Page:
Spousal support is a term used to describe the different types of alimony paid by one spouse to another spouse during and after a divorce. In North Carolina, we have two different types of alimony that the court may award during a divorce proceeding. In order for a spouse to receive alimony, the court must determine that the spouse is a “dependent spouse” as defined by North Carolina law.
Under NCGS §50-16.1A, a dependent spouse is “a spouse, whether husband or wife, who is actually substantially dependent upon the other spouse for his or her maintenance and support or is substantially in need of maintenance and support from the other spouse.”
Quick Facts About Types of Alimony in North Carolina:
Alimony payments are tax deductible for the spouse paying alimony and taxable income for the dependent spouse receiving alimony.
North Carolina has two different types of alimony: post-separation support and alimony.
Marital misconduct can significantly affect the award of alimony.
Illicit sexual behavior can be grounds for denying alimony.
Unlike our Child Support Guidelines, North Carolina does not have a set of “alimony guidelines” that specify a formula to be used when determining the amount of alimony to be paid. Determining whether alimony is justified and the amount of alimony to be paid is a complex and often highly contested matter that requires the assistance of an experienced Jacksonville alimony attorney.
Types of Alimony: Post Separation Support versus Alimony
The first of the two types of alimony available in North Carolina is Post Separation Support or temporary alimony. Post Separation Support is money paid to the dependent spouse during the divorce proceeding. Spouses can voluntarily agree to this type of alimony or it can be ordered by the court. Post Separation Alimony automatically ceases upon a final order of the court awarding or denying alimony.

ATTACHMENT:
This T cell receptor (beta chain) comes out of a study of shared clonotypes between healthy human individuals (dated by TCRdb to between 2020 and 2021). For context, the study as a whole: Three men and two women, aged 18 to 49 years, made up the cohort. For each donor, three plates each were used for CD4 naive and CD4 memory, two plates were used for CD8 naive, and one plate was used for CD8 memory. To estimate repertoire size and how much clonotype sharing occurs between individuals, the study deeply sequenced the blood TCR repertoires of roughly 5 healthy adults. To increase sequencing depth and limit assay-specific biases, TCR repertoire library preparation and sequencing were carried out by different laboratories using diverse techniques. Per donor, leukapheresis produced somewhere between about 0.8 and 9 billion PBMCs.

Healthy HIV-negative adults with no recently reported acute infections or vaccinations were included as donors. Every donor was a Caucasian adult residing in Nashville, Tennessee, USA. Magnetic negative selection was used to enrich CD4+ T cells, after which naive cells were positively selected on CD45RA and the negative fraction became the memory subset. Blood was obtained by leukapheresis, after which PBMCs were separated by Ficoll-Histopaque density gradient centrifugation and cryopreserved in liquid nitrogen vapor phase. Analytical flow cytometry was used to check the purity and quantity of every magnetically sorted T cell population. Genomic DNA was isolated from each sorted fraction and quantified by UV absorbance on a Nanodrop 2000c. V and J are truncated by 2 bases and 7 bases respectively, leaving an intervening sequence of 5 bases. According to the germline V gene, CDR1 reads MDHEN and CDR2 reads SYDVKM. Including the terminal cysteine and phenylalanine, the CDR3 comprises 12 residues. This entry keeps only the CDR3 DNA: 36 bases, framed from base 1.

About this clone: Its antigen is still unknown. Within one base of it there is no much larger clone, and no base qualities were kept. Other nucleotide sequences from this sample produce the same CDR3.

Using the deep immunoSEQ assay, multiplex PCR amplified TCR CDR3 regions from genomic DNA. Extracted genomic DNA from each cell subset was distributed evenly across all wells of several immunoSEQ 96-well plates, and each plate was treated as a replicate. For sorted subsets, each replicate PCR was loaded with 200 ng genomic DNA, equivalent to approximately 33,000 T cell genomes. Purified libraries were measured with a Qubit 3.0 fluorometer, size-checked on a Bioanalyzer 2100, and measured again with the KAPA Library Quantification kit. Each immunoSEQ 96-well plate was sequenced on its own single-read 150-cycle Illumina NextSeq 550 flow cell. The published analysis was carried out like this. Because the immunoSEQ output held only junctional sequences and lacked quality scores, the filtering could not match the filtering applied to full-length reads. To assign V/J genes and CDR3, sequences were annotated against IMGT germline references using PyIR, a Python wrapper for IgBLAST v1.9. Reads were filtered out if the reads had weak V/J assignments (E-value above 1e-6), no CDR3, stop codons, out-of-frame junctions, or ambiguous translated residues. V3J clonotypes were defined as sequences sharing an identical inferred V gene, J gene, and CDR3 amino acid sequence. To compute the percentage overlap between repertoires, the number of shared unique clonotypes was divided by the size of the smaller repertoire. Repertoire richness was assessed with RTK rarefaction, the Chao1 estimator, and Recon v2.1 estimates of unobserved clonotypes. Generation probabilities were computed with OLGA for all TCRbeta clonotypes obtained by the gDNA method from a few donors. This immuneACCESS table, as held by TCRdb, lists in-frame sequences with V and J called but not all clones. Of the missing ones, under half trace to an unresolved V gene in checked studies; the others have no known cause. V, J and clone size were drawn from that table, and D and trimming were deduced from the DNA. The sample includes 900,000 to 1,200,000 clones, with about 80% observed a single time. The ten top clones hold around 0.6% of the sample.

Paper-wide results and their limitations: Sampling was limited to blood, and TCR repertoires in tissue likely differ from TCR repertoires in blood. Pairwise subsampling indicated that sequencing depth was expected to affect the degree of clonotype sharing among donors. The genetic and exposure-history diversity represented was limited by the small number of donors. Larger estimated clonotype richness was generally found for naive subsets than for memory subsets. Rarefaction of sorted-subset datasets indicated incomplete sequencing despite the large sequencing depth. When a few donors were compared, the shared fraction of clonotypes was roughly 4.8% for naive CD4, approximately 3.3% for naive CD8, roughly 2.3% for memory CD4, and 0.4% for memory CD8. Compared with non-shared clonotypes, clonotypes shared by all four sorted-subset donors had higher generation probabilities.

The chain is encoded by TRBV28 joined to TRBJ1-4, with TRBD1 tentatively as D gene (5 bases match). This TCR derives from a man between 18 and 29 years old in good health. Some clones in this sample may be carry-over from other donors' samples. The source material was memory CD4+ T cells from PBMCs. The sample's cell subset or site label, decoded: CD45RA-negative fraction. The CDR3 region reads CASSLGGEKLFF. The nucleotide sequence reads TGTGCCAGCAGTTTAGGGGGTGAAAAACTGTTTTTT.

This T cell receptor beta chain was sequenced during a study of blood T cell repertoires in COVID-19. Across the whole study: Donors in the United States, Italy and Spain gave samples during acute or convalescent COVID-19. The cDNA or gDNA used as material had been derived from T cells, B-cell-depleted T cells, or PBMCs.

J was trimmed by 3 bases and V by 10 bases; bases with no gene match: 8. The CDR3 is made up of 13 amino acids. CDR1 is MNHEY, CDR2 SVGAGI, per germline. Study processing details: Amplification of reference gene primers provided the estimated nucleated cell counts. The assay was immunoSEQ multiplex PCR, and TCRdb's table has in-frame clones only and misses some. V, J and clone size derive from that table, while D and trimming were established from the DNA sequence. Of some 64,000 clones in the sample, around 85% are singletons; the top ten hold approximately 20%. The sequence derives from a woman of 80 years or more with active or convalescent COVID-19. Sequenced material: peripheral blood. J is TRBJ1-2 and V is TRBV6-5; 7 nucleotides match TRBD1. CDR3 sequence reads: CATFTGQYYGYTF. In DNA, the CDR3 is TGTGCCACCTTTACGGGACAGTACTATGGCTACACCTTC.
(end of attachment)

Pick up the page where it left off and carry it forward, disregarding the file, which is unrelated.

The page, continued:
Alimony is the second type of spousal support available in North Carolina. Spouses can voluntarily enter an agreement regarding alimony or waive alimony altogether. Alimony is paid for a specific period after the final divorce is granted and is typically paid per month but it can be paid in a lump sum. The amount and duration of alimony payments depend on several factors. Regardless of the amount or duration of alimony ordered, the spouse paying alimony can petition the court for a modification of spousal support if the spouse has a change of circumstances.
Judges have wide discretion in awarding alimony but, when making a decision, judges must consider all relevant factors including but not limited to:
The length of the marriage;
Any marital misconduct;
The education level, ages, physical health, mental health, and emotional condition of both parties;
The earning capacity and relative income of both parties;
Whether one party contributed to the training, education, or career of the other spouse that increased that spouse’s earning potential;
The sources and amount of unearned and earned income and the assets and debts of both parties;
The standard of living during the marriage;
Custody arrangements and how those affect the earning capacity of each party;
Contributions of one spouse as a homemaker;
Tax ramifications of alimony for both parties;
Property brought into the marriage by both parties; and,
Any other economic factor that is relevant to the decision of alimony.
Jacksonville Family Law Attorneys Can Help You With Both Types of Alimony in North Carolina
“Attorneys Who Aggressively Protect Your Rights”
The Trevor J. Avery Law Firm represents clients throughout Duplin County, Onslow County, and the surrounding communities. Call our office at (910) 405-8459 or contact us online today for a free confidential consultation with a qualified North Carolina family law attorney. If you are considering a divorce action, we can help you understand your rights regarding both types of alimony and other issues related to your divorce action.